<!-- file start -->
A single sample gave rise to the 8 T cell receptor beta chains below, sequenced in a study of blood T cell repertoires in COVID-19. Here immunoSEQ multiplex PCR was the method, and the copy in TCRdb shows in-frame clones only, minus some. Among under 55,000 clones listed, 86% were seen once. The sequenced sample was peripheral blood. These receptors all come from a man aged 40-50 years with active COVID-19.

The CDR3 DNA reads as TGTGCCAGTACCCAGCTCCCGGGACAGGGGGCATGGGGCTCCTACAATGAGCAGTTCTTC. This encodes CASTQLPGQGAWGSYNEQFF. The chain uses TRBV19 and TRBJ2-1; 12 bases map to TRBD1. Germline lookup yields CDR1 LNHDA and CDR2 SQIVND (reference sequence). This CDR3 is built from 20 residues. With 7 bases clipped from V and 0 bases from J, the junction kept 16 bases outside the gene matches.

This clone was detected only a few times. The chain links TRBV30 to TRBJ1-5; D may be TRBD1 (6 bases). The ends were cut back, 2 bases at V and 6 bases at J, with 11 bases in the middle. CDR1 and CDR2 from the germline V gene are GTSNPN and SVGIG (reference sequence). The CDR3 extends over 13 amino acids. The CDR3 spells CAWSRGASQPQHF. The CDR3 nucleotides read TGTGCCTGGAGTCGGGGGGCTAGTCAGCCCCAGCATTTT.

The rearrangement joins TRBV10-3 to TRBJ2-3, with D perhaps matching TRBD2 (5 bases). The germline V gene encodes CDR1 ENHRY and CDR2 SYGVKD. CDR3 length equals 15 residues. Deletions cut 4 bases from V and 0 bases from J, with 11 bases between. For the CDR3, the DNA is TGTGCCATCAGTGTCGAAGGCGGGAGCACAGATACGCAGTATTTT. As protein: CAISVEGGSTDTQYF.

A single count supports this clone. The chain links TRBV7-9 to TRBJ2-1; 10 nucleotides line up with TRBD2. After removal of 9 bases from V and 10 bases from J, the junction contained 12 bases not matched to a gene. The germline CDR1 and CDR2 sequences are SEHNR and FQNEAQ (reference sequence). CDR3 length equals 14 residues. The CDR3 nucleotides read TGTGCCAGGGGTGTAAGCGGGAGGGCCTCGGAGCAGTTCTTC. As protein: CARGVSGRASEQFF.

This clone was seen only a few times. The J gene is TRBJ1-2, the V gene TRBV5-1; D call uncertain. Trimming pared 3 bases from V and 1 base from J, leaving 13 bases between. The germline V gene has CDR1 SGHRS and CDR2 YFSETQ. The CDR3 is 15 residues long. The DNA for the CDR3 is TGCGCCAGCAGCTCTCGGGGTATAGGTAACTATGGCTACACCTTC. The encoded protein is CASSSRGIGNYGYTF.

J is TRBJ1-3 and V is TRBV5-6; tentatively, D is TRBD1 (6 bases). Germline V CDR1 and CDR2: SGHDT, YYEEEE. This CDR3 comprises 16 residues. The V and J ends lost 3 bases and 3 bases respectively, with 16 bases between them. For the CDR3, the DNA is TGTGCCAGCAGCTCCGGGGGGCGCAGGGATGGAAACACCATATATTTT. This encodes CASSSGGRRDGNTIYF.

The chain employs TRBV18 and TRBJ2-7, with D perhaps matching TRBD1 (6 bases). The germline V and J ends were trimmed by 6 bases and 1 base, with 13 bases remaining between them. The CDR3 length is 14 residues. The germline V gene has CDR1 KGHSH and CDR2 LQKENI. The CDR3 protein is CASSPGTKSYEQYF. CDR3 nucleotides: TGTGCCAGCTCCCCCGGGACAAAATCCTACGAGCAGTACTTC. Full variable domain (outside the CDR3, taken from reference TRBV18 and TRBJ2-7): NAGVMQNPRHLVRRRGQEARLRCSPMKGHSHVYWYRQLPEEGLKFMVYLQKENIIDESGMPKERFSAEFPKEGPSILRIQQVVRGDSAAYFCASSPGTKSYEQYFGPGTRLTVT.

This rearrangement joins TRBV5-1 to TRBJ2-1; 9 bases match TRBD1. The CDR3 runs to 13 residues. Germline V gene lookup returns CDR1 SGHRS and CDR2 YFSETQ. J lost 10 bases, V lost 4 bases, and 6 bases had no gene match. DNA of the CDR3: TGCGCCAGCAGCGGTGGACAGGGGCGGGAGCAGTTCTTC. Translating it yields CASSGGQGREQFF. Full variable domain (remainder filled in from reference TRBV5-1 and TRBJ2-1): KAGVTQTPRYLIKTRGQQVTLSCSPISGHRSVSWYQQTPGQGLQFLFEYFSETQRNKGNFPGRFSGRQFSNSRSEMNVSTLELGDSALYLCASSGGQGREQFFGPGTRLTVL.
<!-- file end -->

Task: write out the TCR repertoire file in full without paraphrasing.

A single sample gave rise to the 8 T cell receptor beta chains below, sequenced in a study of blood T cell repertoires in COVID-19. Here immunoSEQ multiplex PCR was the method, and the copy in TCRdb shows in-frame clones only, minus some. Among under 55,000 clones listed, 86% were seen once. The sequenced sample was peripheral blood. These receptors all come from a man aged 40-50 years with active COVID-19.

The CDR3 DNA reads as TGTGCCAGTACCCAGCTCCCGGGACAGGGGGCATGGGGCTCCTACAATGAGCAGTTCTTC. This encodes CASTQLPGQGAWGSYNEQFF. The chain uses TRBV19 and TRBJ2-1; 12 bases map to TRBD1. Germline lookup yields CDR1 LNHDA and CDR2 SQIVND (reference sequence). This CDR3 is built from 20 residues. With 7 bases clipped from V and 0 bases from J, the junction kept 16 bases outside the gene matches.

This clone was detected only a few times. The chain links TRBV30 to TRBJ1-5; D may be TRBD1 (6 bases). The ends were cut back, 2 bases at V and 6 bases at J, with 11 bases in the middle. CDR1 and CDR2 from the germline V gene are GTSNPN and SVGIG (reference sequence). The CDR3 extends over 13 amino acids. The CDR3 spells CAWSRGASQPQHF. The CDR3 nucleotides read TGTGCCTGGAGTCGGGGGGCTAGTCAGCCCCAGCATTTT.

The rearrangement joins TRBV10-3 to TRBJ2-3, with D perhaps matching TRBD2 (5 bases). The germline V gene encodes CDR1 ENHRY and CDR2 SYGVKD. CDR3 length equals 15 residues. Deletions cut 4 bases from V and 0 bases from J, with 11 bases between. For the CDR3, the DNA is TGTGCCATCAGTGTCGAAGGCGGGAGCACAGATACGCAGTATTTT. As protein: CAISVEGGSTDTQYF.

A single count supports this clone. The chain links TRBV7-9 to TRBJ2-1; 10 nucleotides line up with TRBD2. After removal of 9 bases from V and 10 bases from J, the junction contained 12 bases not matched to a gene. The germline CDR1 and CDR2 sequences are SEHNR and FQNEAQ (reference sequence). CDR3 length equals 14 residues. The CDR3 nucleotides read TGTGCCAGGGGTGTAAGCGGGAGGGCCTCGGAGCAGTTCTTC. As protein: CARGVSGRASEQFF.

This clone was seen only a few times. The J gene is TRBJ1-2, the V gene TRBV5-1; D call uncertain. Trimming pared 3 bases from V and 1 base from J, leaving 13 bases between. The germline V gene has CDR1 SGHRS and CDR2 YFSETQ. The CDR3 is 15 residues long. The DNA for the CDR3 is TGCGCCAGCAGCTCTCGGGGTATAGGTAACTATGGCTACACCTTC. The encoded protein is CASSSRGIGNYGYTF.

J is TRBJ1-3 and V is TRBV5-6; tentatively, D is TRBD1 (6 bases). Germline V CDR1 and CDR2: SGHDT, YYEEEE. This CDR3 comprises 16 residues. The V and J ends lost 3 bases and 3 bases respectively, with 16 bases between them. For the CDR3, the DNA is TGTGCCAGCAGCTCCGGGGGGCGCAGGGATGGAAACACCATATATTTT. This encodes CASSSGGRRDGNTIYF.

The chain employs TRBV18 and TRBJ2-7, with D perhaps matching TRBD1 (6 bases). The germline V and J ends were trimmed by 6 bases and 1 base, with 13 bases remaining between them. The CDR3 length is 14 residues. The germline V gene has CDR1 KGHSH and CDR2 LQKENI. The CDR3 protein is CASSPGTKSYEQYF. CDR3 nucleotides: TGTGCCAGCTCCCCCGGGACAAAATCCTACGAGCAGTACTTC. Full variable domain (outside the CDR3, taken from reference TRBV18 and TRBJ2-7): NAGVMQNPRHLVRRRGQEARLRCSPMKGHSHVYWYRQLPEEGLKFMVYLQKENIIDESGMPKERFSAEFPKEGPSILRIQQVVRGDSAAYFCASSPGTKSYEQYFGPGTRLTVT.

This rearrangement joins TRBV5-1 to TRBJ2-1; 9 bases match TRBD1. The CDR3 runs to 13 residues. Germline V gene lookup returns CDR1 SGHRS and CDR2 YFSETQ. J lost 10 bases, V lost 4 bases, and 6 bases had no gene match. DNA of the CDR3: TGCGCCAGCAGCGGTGGACAGGGGCGGGAGCAGTTCTTC. Translating it yields CASSGGQGREQFF. Full variable domain (remainder filled in from reference TRBV5-1 and TRBJ2-1): KAGVTQTPRYLIKTRGQQVTLSCSPISGHRSVSWYQQTPGQGLQFLFEYFSETQRNKGNFPGRFSGRQFSNSRSEMNVSTLELGDSALYLCASSGGQGREQFFGPGTRLTVL.